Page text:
Sunday, September 25, 2016
Gateway to Sikhism

Bhai Kala Ji

One day a man named Bhai Kala came to see the Guru and receive his instruction, bringing his two orphan nephews Sandali and Phul with him( their father was killed in the battle during Guru Har Gobind Sahib ji's time). When Kala bowed before the Guru the two boys began to weep and wail and hit their bellies like a drum. Everybody was surprised at this unusual behaviour of the boys in the presence of the Guru. The Guru smiled and said, "Dear Kala, what is the matter with the boys?"

"Sir," said Kala with tears in eyes, "They are the sons of my brother who died a few years ago leaving me to look after them and their mother. My Lord, I am very poor and can hardly afford them two meals a day. They have been hungry since yesterday. Help me my Guru, or the whole family will starve to death."

"Take heart Kala," said the Guru, "The Lord is merciful and gracious. Who knows what is in store for these lads? Today they are striking their empty bellies, tomorrow their sword might strike the tyrants bellies.

Mysterious are the ways of the Lord, Kala, and these same orphans may become kings and rule over a vast country. The Lord can make oceans turn into deserts and the deserts He can make into oceans. Only repeat His Name, earn an honest living and look after the poor orphans as best you can."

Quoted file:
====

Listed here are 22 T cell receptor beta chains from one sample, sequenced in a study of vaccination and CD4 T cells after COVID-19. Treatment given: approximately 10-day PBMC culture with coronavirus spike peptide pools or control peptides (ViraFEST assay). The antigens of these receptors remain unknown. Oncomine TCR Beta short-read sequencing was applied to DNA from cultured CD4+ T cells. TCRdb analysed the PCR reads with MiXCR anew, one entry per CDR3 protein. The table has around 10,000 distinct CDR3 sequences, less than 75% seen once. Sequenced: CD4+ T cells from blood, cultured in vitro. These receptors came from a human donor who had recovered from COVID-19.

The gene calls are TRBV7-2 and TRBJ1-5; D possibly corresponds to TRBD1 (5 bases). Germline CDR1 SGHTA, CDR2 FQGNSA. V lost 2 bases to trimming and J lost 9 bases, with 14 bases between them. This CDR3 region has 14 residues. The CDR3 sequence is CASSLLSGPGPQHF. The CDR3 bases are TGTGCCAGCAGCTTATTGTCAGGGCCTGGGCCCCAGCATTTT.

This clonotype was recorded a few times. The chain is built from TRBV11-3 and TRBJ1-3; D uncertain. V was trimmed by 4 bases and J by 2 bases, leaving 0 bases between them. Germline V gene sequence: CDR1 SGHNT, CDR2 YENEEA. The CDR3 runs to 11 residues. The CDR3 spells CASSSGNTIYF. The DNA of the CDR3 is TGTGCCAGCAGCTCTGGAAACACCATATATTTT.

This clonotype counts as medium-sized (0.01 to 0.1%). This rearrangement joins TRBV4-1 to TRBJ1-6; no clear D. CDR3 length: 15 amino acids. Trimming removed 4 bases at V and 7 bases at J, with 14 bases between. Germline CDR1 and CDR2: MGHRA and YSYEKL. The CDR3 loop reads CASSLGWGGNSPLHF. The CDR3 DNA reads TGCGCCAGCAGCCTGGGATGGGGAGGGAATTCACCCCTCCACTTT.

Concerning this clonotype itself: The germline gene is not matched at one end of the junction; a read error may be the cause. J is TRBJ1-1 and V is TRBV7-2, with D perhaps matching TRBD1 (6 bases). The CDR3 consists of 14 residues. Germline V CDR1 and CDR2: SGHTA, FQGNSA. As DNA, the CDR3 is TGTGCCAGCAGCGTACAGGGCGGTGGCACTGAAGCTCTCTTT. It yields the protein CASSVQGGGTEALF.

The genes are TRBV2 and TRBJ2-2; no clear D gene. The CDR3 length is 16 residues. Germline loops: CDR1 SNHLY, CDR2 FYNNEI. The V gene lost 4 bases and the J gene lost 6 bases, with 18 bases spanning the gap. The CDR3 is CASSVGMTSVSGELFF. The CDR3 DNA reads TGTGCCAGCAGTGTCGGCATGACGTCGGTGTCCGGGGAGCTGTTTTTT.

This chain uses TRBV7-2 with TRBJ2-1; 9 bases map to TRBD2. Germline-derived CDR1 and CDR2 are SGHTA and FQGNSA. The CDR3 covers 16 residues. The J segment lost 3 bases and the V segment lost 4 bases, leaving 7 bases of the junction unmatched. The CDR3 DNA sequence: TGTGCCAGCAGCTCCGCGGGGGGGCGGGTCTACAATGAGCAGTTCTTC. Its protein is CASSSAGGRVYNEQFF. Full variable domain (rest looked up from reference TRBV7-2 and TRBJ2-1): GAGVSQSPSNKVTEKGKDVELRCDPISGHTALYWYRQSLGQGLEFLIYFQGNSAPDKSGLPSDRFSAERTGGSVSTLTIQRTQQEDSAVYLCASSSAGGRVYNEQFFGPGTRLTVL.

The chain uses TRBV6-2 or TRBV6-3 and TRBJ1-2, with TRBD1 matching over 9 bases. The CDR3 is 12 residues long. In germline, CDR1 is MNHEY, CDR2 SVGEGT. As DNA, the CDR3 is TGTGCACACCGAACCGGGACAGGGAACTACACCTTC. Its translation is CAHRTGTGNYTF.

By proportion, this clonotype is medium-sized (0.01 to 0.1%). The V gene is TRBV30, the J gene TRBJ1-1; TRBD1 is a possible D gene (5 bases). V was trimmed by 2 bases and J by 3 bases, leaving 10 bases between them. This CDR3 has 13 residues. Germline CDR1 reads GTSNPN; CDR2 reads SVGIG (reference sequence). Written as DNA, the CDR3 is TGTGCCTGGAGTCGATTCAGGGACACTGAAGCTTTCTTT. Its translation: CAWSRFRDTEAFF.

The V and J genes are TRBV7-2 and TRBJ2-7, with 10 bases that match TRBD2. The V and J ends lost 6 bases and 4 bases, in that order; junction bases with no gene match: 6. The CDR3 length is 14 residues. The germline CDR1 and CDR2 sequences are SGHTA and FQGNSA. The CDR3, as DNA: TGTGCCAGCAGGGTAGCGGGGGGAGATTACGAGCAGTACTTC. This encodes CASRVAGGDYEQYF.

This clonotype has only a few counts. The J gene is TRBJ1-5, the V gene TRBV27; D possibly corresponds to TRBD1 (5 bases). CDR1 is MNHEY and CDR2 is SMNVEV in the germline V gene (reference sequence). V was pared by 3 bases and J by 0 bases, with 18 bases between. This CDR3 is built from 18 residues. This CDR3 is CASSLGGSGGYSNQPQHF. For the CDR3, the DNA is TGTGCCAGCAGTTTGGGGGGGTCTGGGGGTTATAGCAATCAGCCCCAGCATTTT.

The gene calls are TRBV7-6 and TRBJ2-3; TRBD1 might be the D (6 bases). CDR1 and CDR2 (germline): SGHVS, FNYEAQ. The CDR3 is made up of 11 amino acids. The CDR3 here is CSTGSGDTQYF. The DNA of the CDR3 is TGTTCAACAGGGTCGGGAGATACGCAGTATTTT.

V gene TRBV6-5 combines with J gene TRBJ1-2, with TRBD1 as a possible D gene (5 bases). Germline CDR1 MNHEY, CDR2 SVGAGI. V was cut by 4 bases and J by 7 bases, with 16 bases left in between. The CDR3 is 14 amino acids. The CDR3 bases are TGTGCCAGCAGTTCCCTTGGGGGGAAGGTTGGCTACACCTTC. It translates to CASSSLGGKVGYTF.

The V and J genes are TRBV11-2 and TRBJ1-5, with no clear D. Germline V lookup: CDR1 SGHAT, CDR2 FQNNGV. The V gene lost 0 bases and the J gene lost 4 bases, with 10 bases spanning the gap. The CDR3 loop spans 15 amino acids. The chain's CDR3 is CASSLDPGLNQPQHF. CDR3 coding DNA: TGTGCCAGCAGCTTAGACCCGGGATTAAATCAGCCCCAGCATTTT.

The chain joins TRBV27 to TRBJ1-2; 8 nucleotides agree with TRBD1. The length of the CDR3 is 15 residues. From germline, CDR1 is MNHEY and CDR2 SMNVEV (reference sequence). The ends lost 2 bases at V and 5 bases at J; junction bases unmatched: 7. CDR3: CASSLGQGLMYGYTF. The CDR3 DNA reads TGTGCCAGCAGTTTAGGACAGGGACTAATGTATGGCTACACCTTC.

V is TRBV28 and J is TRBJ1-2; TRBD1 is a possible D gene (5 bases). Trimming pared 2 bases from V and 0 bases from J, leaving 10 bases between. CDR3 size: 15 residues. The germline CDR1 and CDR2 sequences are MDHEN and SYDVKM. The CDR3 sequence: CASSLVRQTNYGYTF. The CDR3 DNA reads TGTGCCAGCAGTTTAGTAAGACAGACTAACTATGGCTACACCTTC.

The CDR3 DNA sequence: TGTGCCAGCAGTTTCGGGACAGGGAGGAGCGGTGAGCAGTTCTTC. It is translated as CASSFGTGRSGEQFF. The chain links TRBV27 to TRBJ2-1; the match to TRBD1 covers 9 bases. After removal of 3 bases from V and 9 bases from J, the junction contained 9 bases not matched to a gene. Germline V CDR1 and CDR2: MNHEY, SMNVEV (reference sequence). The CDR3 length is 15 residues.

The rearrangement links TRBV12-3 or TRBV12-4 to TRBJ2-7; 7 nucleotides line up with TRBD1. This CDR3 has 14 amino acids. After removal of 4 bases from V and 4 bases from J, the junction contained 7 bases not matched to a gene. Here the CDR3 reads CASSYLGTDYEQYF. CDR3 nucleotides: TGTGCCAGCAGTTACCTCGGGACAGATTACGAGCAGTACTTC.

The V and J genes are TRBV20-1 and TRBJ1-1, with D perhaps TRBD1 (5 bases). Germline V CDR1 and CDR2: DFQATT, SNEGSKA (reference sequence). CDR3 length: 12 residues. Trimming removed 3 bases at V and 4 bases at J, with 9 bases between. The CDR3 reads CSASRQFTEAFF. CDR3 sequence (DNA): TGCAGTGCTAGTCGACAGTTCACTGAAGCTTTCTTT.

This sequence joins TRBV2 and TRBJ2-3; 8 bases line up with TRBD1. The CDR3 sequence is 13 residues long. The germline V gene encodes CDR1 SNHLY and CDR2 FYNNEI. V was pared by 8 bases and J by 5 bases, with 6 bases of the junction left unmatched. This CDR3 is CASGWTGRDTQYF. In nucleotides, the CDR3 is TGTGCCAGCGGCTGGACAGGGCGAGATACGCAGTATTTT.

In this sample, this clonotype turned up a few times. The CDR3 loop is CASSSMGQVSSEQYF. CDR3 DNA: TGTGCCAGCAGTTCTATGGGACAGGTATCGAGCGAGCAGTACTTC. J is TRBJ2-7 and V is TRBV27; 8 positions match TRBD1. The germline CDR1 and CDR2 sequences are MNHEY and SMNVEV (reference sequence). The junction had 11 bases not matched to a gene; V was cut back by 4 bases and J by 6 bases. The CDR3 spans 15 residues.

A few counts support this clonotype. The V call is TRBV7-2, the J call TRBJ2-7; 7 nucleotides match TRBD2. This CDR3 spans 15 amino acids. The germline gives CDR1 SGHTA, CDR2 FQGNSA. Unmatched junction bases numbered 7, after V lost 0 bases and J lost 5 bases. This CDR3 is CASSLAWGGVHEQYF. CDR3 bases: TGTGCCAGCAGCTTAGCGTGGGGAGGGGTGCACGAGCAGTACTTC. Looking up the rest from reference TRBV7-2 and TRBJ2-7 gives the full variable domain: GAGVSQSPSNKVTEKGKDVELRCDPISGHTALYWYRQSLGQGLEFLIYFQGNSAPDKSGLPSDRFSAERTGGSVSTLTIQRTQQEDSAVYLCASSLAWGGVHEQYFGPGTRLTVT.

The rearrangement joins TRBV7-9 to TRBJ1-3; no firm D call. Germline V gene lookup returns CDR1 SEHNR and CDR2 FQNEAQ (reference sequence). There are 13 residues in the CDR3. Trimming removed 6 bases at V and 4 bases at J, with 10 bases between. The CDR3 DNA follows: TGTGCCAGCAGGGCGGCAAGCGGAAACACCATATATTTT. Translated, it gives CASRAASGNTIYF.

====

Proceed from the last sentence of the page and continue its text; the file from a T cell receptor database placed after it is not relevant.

Having received this blessing Kala was very happy and went home full of joy. He told the whole story to his wife. She was disappointed because Kala had earned a blessing for his nephews and not for his own sons. Pressed hard by his wife, Kala once again went to the Guru, this time carrying his two sons on his shoulders. The Guru understood what had happened and said, "Dear Kala, I am only a servant of the Lord. It is he who bestows honours and grants wishes. Pray to Him, dear Kala, if He is pleased He may make your sons what you wish. I can only say that if they work hard and honestly, they will be happy and will enjoy the fruit of their own labour."

In time, the straight-forward words of Guru Har Rai ji turned out to be a sort of blessing for the two families. The two orphans Phul and Sandli became the rulers of Nabha and Patiala. Phul had six sons. From the eldest, Tilok Singh, the Rajas of Nabha and Jind were the descendants. The Maharaja of Patiala was the descendant from Phul's second son, Ram Singh. Phul died in 1689. The present ruler, Maharaja Yadvindra Singh, agreed to merge his state with the Indian Union in 1956. The Maharaja does not rule now but he is held in great respect because of his voluntary decision to join with the Indian Union and accept the national Government.

Kala's own sons did not become rulers but they became very rich landlords and were known as Bahias. They lived freely and no Government ever charged any land revenue or tax from them up to the present day.

"Nanak, call that a miracle,
Which the Lord graciously bestows."
(Guru Granth Sahib)

Acknowledgement: http://tuhitu.blogspot.com/

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The etymology of the term 'gurdwara' is from the words 'Gur (ਗੁਰ)' (a reference to the Sikh Gurus) and 'Dwara (ਦੁਆਰਾ)' (gateway in Gurmukhi), together meaning 'the gateway through which the Guru could be reached'. Thereafter, all Sikh places of worship came to be known as gurdwaras.
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